Broadband installation charges: do I have to refund a consumer for these?
Do you provide Internet access services to consumers? Are you worried about consumers asking you to provide the service before the end of the statutory cancellation period, only to then cancel, leaving you to foot the bill for installation costs?
If so, you'll want to read this blogpost, as the Court of Justice of the European Union has set out some principles you need to follow to maximise your chances of success.
Background: distance contracts, and a consumer's right to cancel
(Skip this if you're familiar with the right to cancel under the The Consumer Contracts (Information, Cancellation and Additional Charges) Regulations 2013.)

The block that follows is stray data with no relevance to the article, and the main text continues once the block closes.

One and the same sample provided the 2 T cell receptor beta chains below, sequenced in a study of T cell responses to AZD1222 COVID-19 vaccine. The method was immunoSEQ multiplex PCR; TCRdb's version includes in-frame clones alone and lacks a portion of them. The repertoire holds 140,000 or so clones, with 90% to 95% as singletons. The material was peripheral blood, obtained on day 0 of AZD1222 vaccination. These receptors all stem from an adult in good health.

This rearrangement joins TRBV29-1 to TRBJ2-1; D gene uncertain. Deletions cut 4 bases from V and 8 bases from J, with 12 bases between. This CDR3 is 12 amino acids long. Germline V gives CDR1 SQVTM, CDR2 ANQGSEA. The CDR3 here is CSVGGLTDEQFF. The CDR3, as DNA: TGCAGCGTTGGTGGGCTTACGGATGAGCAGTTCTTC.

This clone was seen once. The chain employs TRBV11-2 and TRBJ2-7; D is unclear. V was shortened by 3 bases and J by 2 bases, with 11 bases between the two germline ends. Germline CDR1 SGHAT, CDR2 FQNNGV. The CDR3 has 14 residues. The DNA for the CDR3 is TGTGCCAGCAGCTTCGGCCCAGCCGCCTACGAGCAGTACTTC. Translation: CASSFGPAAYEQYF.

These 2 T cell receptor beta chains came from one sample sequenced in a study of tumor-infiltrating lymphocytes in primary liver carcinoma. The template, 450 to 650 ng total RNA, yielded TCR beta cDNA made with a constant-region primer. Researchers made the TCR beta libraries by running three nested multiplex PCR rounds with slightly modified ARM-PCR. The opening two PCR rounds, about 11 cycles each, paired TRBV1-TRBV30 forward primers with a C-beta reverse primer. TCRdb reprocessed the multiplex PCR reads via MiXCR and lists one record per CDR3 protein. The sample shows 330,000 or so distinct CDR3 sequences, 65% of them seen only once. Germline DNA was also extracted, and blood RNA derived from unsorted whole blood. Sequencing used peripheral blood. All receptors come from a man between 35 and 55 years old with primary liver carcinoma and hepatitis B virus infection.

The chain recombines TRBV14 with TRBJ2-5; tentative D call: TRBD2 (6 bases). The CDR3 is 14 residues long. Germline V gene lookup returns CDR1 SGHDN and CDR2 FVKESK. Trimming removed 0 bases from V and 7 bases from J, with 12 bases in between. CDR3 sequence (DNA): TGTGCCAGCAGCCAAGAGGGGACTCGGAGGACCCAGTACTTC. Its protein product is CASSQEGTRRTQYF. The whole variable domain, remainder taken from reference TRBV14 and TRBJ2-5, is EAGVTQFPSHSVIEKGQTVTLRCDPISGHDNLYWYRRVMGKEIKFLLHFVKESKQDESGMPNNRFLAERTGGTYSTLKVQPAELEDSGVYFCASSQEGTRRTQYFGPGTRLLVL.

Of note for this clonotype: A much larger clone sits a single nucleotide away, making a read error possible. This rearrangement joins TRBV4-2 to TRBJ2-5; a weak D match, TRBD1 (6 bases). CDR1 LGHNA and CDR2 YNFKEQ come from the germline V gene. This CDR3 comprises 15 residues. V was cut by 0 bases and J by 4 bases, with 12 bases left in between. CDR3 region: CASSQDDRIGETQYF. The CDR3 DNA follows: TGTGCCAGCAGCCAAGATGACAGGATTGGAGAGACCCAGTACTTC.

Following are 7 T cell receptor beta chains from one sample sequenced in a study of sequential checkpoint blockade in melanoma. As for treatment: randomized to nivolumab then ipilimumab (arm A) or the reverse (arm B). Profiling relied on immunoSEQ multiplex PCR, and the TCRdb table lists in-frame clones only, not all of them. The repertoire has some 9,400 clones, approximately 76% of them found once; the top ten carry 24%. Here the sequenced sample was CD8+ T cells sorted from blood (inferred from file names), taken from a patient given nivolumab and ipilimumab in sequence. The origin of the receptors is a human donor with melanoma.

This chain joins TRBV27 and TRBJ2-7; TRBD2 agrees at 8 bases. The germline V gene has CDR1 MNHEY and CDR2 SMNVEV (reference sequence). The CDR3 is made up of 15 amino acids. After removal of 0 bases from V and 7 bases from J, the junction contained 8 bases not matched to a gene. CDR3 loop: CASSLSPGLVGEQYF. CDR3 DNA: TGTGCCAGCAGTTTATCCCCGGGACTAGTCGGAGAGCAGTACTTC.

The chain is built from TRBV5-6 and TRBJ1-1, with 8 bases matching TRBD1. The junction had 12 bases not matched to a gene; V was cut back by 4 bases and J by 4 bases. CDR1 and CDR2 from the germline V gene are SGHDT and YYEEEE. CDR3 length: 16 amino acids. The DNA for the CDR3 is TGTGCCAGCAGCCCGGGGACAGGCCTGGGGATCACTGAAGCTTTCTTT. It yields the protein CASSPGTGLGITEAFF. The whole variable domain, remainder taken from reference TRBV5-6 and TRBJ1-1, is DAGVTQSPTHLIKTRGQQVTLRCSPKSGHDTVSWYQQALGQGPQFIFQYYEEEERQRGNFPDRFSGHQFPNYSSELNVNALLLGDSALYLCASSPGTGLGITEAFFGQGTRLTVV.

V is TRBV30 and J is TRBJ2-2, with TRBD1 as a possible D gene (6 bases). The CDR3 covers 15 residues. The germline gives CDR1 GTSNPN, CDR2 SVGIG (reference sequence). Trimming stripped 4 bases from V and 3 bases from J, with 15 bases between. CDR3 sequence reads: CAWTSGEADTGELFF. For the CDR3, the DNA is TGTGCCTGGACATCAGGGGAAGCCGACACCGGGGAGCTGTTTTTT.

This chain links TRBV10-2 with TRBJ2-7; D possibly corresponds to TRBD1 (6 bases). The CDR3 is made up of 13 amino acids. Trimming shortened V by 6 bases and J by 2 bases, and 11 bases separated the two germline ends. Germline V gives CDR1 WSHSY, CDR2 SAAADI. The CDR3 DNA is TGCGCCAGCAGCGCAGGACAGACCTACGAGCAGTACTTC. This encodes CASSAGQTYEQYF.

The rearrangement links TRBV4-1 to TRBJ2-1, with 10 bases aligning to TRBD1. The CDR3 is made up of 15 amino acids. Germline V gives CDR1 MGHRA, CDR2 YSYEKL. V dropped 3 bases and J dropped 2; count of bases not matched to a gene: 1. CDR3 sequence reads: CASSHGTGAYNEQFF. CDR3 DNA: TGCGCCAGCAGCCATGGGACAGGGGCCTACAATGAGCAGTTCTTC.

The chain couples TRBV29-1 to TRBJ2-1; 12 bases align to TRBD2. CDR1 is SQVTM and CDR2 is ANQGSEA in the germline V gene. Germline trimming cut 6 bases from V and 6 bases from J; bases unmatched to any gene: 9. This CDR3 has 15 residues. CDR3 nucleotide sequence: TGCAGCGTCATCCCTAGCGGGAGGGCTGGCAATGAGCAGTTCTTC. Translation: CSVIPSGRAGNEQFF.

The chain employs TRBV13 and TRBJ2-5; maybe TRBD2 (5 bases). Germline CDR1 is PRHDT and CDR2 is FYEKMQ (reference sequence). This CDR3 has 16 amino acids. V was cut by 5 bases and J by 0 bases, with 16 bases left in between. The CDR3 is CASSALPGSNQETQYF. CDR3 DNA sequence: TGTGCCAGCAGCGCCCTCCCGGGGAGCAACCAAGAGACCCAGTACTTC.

By way of background, The Consumer Contracts (Information, Cancellation and Additional Charges) Regulations 2013 set out various requirements which you, an Internet access provider looking to enter into online agreements with consumers, need to satisfy.
One of things relates to the "right to cancel". I've got more information here, but here's an even shorter summary.
Providing a service during the cancellation period:
You are not permitted to begin to supply a service to a consumer before the end of the statutory cancellation period, as a result of an online order, unless the consumer has made an express request for you to do so.
If a consumer makes an express request for you to supply the service before the end of the cancellation period, you are permitted (but not required) to do so.
Cancellation having made an express request for supply during the cancellation period: